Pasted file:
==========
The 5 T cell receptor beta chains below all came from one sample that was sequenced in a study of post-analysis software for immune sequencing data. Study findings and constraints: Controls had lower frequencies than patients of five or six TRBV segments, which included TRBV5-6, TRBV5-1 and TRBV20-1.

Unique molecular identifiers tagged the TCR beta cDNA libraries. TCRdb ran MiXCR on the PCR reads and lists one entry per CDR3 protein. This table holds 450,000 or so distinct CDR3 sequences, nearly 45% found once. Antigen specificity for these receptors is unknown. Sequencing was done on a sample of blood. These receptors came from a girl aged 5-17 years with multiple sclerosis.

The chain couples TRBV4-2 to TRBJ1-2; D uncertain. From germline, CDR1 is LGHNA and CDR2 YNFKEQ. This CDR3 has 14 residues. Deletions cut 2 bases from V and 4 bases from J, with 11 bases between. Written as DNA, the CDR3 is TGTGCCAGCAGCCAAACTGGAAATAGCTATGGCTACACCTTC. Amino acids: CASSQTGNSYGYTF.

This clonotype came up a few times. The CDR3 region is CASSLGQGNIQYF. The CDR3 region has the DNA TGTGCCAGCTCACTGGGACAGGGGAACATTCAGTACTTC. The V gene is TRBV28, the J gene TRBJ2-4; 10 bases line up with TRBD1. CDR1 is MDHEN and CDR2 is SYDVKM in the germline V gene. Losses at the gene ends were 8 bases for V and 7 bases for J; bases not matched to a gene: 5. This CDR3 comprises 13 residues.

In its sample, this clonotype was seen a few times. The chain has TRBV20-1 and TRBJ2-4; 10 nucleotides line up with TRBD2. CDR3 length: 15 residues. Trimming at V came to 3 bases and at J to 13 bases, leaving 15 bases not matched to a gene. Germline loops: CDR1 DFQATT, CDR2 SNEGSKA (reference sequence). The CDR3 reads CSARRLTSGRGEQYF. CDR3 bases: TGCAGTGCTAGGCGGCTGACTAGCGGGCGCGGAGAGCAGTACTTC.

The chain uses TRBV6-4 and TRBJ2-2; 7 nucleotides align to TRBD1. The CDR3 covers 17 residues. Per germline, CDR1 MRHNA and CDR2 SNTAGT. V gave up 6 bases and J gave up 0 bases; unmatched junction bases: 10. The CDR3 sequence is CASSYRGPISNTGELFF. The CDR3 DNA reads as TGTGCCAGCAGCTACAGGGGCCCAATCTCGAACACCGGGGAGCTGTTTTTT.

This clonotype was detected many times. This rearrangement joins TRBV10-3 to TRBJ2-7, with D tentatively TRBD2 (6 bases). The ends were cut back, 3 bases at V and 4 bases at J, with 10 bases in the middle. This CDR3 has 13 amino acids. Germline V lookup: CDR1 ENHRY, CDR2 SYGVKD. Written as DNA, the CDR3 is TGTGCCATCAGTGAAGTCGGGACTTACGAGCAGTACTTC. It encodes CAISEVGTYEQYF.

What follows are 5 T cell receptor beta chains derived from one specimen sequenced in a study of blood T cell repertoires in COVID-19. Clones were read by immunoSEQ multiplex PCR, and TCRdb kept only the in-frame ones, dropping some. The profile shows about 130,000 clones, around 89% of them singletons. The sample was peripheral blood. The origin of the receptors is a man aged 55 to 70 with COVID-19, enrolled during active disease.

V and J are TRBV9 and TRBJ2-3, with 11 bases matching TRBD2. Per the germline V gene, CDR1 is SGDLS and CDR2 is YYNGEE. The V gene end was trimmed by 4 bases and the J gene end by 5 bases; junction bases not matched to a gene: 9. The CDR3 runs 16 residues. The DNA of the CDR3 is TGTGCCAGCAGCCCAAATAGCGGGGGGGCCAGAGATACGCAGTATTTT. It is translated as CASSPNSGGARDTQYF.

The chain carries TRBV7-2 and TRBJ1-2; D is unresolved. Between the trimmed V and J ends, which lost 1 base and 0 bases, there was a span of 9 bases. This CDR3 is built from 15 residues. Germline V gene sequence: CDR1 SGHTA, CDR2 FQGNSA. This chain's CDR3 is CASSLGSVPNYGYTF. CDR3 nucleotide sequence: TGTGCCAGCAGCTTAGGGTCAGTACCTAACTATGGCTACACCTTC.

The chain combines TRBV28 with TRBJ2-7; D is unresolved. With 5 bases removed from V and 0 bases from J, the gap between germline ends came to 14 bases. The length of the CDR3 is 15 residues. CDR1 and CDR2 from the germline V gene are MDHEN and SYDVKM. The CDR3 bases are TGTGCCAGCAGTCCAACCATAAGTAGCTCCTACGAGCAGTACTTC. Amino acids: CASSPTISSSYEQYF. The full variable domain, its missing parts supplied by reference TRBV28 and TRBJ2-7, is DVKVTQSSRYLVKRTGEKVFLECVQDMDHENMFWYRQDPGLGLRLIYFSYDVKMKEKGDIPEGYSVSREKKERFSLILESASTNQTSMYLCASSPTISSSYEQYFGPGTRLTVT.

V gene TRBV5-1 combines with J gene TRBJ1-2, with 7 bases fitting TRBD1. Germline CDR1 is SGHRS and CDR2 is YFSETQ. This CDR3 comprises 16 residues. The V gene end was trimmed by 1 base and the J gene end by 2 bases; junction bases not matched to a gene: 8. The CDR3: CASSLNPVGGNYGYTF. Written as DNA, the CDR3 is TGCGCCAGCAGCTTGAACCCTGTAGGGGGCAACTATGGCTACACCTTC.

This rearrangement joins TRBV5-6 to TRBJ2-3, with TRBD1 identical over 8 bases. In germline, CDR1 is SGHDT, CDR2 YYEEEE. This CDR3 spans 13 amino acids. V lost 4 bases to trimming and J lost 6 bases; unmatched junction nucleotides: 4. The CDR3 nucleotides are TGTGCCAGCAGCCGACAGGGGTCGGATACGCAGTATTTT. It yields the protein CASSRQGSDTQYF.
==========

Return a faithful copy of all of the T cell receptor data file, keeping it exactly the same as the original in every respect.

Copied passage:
The 5 T cell receptor beta chains below all came from one sample that was sequenced in a study of post-analysis software for immune sequencing data. Study findings and constraints: Controls had lower frequencies than patients of five or six TRBV segments, which included TRBV5-6, TRBV5-1 and TRBV20-1.

Unique molecular identifiers tagged the TCR beta cDNA libraries. TCRdb ran MiXCR on the PCR reads and lists one entry per CDR3 protein. This table holds 450,000 or so distinct CDR3 sequences, nearly 45% found once. Antigen specificity for these receptors is unknown. Sequencing was done on a sample of blood. These receptors came from a girl aged 5-17 years with multiple sclerosis.

The chain couples TRBV4-2 to TRBJ1-2; D uncertain. From germline, CDR1 is LGHNA and CDR2 YNFKEQ. This CDR3 has 14 residues. Deletions cut 2 bases from V and 4 bases from J, with 11 bases between. Written as DNA, the CDR3 is TGTGCCAGCAGCCAAACTGGAAATAGCTATGGCTACACCTTC. Amino acids: CASSQTGNSYGYTF.

This clonotype came up a few times. The CDR3 region is CASSLGQGNIQYF. The CDR3 region has the DNA TGTGCCAGCTCACTGGGACAGGGGAACATTCAGTACTTC. The V gene is TRBV28, the J gene TRBJ2-4; 10 bases line up with TRBD1. CDR1 is MDHEN and CDR2 is SYDVKM in the germline V gene. Losses at the gene ends were 8 bases for V and 7 bases for J; bases not matched to a gene: 5. This CDR3 comprises 13 residues.

In its sample, this clonotype was seen a few times. The chain has TRBV20-1 and TRBJ2-4; 10 nucleotides line up with TRBD2. CDR3 length: 15 residues. Trimming at V came to 3 bases and at J to 13 bases, leaving 15 bases not matched to a gene. Germline loops: CDR1 DFQATT, CDR2 SNEGSKA (reference sequence). The CDR3 reads CSARRLTSGRGEQYF. CDR3 bases: TGCAGTGCTAGGCGGCTGACTAGCGGGCGCGGAGAGCAGTACTTC.

The chain uses TRBV6-4 and TRBJ2-2; 7 nucleotides align to TRBD1. The CDR3 covers 17 residues. Per germline, CDR1 MRHNA and CDR2 SNTAGT. V gave up 6 bases and J gave up 0 bases; unmatched junction bases: 10. The CDR3 sequence is CASSYRGPISNTGELFF. The CDR3 DNA reads as TGTGCCAGCAGCTACAGGGGCCCAATCTCGAACACCGGGGAGCTGTTTTTT.

This clonotype was detected many times. This rearrangement joins TRBV10-3 to TRBJ2-7, with D tentatively TRBD2 (6 bases). The ends were cut back, 3 bases at V and 4 bases at J, with 10 bases in the middle. This CDR3 has 13 amino acids. Germline V lookup: CDR1 ENHRY, CDR2 SYGVKD. Written as DNA, the CDR3 is TGTGCCATCAGTGAAGTCGGGACTTACGAGCAGTACTTC. It encodes CAISEVGTYEQYF.

What follows are 5 T cell receptor beta chains derived from one specimen sequenced in a study of blood T cell repertoires in COVID-19. Clones were read by immunoSEQ multiplex PCR, and TCRdb kept only the in-frame ones, dropping some. The profile shows about 130,000 clones, around 89% of them singletons. The sample was peripheral blood. The origin of the receptors is a man aged 55 to 70 with COVID-19, enrolled during active disease.

V and J are TRBV9 and TRBJ2-3, with 11 bases matching TRBD2. Per the germline V gene, CDR1 is SGDLS and CDR2 is YYNGEE. The V gene end was trimmed by 4 bases and the J gene end by 5 bases; junction bases not matched to a gene: 9. The CDR3 runs 16 residues. The DNA of the CDR3 is TGTGCCAGCAGCCCAAATAGCGGGGGGGCCAGAGATACGCAGTATTTT. It is translated as CASSPNSGGARDTQYF.

The chain carries TRBV7-2 and TRBJ1-2; D is unresolved. Between the trimmed V and J ends, which lost 1 base and 0 bases, there was a span of 9 bases. This CDR3 is built from 15 residues. Germline V gene sequence: CDR1 SGHTA, CDR2 FQGNSA. This chain's CDR3 is CASSLGSVPNYGYTF. CDR3 nucleotide sequence: TGTGCCAGCAGCTTAGGGTCAGTACCTAACTATGGCTACACCTTC.

The chain combines TRBV28 with TRBJ2-7; D is unresolved. With 5 bases removed from V and 0 bases from J, the gap between germline ends came to 14 bases. The length of the CDR3 is 15 residues. CDR1 and CDR2 from the germline V gene are MDHEN and SYDVKM. The CDR3 bases are TGTGCCAGCAGTCCAACCATAAGTAGCTCCTACGAGCAGTACTTC. Amino acids: CASSPTISSSYEQYF. The full variable domain, its missing parts supplied by reference TRBV28 and TRBJ2-7, is DVKVTQSSRYLVKRTGEKVFLECVQDMDHENMFWYRQDPGLGLRLIYFSYDVKMKEKGDIPEGYSVSREKKERFSLILESASTNQTSMYLCASSPTISSSYEQYFGPGTRLTVT.

V gene TRBV5-1 combines with J gene TRBJ1-2, with 7 bases fitting TRBD1. Germline CDR1 is SGHRS and CDR2 is YFSETQ. This CDR3 comprises 16 residues. The V gene end was trimmed by 1 base and the J gene end by 2 bases; junction bases not matched to a gene: 8. The CDR3: CASSLNPVGGNYGYTF. Written as DNA, the CDR3 is TGCGCCAGCAGCTTGAACCCTGTAGGGGGCAACTATGGCTACACCTTC.

This rearrangement joins TRBV5-6 to TRBJ2-3, with TRBD1 identical over 8 bases. In germline, CDR1 is SGHDT, CDR2 YYEEEE. This CDR3 spans 13 amino acids. V lost 4 bases to trimming and J lost 6 bases; unmatched junction nucleotides: 4. The CDR3 nucleotides are TGTGCCAGCAGCCGACAGGGGTCGGATACGCAGTATTTT. It yields the protein CASSRQGSDTQYF.